The End of an Era

I found an amazing article that perfectly describes the current state of political dialogue.

The one thing that people of all political colors can agree on is that we have some serious economic and fiscal problems to work out. The question of “how” is where the disagreement begins.

Ask Paul Krugman or Barak Obama, and they’ll both say we just need to spend more. We just need to put more money into the services and programs that are failing, and then they will have enough resources to provide a good product. We just need to modify the regulations a bit, tighten them here and there, force everyone to do things in a better way, and then we’ll have control over our economy. But the thing is, the progressives haven’t had a new idea in 75 years.

Our education system sucks, and they say we need to increase spending, but that’s what we’ve been doing. It doesn’t work.

Our infrastructure is falling apart, our big cities are in decline, and they say we just need to increase spending, but that’s what we’ve been doing. It doesn’t work.

Our health care system sucks, and they say we just need to increase government control of it, and then we won’t be wasting so much money on competitive profit-based system. It doesn’t work.

The thing is, a lot of smart people like Krugman just can’t seem to accept these simple, hard facts. They can’t get their heads out of the overly simplistic thought constructions of “more spending => better products” and “more control => better engineering.” They’re stuck. But when we reach a point where even the simplest, most widely-held ideas like “increasing educational spending increases education,” turn out to be wrong, a new kind of thinking is required.

The thing is, when it comes to something as complicated and reactionary as an economy, evolutionary development is far superior to rational design. It’s impossible for anyone to ever be sure of what the economy needs at all levels of organization. More often then not, our elected leaders will be wrong about something in their attempts to rationally design a well-engineered economy. It doesn’t matter what party they’re in- it’s just a fact of chaotic complexity that it cannot be fully understood with perfect predictive power.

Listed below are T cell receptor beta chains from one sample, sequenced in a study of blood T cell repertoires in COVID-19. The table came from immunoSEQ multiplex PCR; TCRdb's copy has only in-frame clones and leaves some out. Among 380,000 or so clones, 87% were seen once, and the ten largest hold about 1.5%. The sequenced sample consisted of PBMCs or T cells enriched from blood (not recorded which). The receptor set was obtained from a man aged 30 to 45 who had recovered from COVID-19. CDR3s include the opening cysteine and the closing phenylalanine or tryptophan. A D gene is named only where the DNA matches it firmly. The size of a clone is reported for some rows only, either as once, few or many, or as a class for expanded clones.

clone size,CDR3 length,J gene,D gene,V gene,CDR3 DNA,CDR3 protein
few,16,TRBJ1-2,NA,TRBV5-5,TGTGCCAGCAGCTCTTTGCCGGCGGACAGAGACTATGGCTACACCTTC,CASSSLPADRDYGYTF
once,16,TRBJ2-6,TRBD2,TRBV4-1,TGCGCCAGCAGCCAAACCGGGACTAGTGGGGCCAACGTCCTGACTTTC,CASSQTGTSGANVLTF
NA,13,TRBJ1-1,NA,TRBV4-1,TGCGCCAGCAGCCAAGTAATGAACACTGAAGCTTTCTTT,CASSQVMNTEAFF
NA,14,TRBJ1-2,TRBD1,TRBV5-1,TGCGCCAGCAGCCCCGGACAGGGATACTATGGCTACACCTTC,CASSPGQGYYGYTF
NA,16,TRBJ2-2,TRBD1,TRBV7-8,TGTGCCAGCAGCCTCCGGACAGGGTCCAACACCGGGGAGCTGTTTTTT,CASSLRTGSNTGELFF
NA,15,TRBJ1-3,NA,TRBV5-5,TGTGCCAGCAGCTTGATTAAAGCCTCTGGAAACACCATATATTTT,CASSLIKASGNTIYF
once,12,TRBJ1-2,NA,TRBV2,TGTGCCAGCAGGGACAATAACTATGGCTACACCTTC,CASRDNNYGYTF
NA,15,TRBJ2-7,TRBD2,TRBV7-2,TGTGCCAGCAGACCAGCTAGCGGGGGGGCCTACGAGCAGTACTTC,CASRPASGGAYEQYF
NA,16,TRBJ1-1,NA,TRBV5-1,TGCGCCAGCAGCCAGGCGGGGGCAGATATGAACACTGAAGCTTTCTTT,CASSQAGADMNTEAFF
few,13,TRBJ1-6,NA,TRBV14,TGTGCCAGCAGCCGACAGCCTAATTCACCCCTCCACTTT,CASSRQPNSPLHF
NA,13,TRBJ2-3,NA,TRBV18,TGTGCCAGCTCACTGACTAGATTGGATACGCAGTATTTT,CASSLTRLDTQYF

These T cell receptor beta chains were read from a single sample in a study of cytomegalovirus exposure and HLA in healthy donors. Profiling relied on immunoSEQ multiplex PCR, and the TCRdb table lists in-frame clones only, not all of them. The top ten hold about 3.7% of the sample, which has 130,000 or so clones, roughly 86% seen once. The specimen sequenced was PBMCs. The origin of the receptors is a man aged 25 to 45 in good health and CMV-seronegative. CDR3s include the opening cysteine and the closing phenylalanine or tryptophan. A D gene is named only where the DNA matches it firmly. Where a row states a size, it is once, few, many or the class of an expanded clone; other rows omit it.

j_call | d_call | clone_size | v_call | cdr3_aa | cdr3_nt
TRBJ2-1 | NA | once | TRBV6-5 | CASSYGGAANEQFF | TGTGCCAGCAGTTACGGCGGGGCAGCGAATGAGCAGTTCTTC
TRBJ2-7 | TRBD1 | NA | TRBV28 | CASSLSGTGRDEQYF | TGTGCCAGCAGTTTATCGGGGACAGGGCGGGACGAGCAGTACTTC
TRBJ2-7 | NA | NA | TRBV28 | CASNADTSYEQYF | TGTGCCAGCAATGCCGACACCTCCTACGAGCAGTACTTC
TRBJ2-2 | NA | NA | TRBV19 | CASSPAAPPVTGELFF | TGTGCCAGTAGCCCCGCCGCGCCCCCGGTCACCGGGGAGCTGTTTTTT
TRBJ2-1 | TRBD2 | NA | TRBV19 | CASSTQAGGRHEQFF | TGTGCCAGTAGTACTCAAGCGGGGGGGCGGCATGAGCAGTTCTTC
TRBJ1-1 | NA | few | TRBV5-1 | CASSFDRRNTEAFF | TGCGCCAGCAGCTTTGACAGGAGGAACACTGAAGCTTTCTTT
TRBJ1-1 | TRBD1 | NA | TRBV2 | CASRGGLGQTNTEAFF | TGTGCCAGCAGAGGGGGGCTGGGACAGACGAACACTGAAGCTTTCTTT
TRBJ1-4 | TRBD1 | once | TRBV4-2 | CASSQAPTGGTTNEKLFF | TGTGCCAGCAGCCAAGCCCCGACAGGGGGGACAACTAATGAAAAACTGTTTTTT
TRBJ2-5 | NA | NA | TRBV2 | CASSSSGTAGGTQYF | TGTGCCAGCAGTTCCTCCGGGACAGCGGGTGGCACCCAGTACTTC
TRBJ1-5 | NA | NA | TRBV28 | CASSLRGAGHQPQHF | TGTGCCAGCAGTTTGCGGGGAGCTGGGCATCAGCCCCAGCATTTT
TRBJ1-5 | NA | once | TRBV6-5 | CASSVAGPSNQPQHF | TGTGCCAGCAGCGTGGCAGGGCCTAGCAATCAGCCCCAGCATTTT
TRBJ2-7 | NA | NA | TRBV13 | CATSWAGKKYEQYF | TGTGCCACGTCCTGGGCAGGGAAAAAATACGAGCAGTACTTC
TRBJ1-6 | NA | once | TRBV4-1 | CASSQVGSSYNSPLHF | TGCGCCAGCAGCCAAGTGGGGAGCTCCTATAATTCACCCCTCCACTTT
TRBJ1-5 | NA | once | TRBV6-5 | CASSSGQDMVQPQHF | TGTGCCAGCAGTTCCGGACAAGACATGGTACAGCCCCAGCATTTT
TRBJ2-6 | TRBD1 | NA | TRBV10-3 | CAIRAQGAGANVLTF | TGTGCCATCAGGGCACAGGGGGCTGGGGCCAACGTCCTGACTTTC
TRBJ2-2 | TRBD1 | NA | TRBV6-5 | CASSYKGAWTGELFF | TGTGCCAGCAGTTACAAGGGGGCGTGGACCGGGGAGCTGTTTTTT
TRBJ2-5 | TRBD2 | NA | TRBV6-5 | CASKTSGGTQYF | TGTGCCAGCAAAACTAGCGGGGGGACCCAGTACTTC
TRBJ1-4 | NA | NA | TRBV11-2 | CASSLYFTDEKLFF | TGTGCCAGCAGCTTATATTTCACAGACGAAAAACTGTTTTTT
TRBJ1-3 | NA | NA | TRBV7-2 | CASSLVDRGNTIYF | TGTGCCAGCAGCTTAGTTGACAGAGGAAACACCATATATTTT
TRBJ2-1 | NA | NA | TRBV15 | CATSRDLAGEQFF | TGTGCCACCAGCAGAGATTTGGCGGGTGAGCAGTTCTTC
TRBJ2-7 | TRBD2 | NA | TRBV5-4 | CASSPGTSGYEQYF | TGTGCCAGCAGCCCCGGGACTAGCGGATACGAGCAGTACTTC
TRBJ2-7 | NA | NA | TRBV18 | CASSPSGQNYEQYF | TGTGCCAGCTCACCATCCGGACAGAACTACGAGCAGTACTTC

Consider the example of the horse-drawn carriage in the article I linked to. If you rationally design every part equally well, then when something goes wrong in a way that would destroy one part, all the parts will have the same chance of breaking, and you’re in danger of a total collapse. On the other hand, consider evolutionary development. If one part fails, it is soon replaced by something else which can do the job better. Big crises pose less threat to a system which is more adaptable and capable of recovery.

It all comes down to this simple phrase: If we all live in the same way, then when crisis hits, we will all fail in the same way.

Hence, we should completely decentralize control over economic decisions. Take the government out of the economy. Let the economy evolve on its own. When one business fails, it will have little impact on other businesses which are doing things completely differently. And those businesses which survive will learn from the mistakes of the failed ones, and continue on with their own more successful business model. This is how the economy evolves to become stronger.

The same is true on an individual level. When one individual fails, everyone learns from it. They all continue on, having a better idea of what the correct decisions are. The entire community of individuals adapts to its needs. We don’t need a military-backed government to impose a certain lifestyle. That only harms innovative adaptability. We can choose our own lifestyles, and the entire community will benefit if one of us finds a new formula to success.

We’re at the end of the era of progressive thinking. It’s time to move on to something better- something that actually works. This new decentralized economy- this is the face of the new era.

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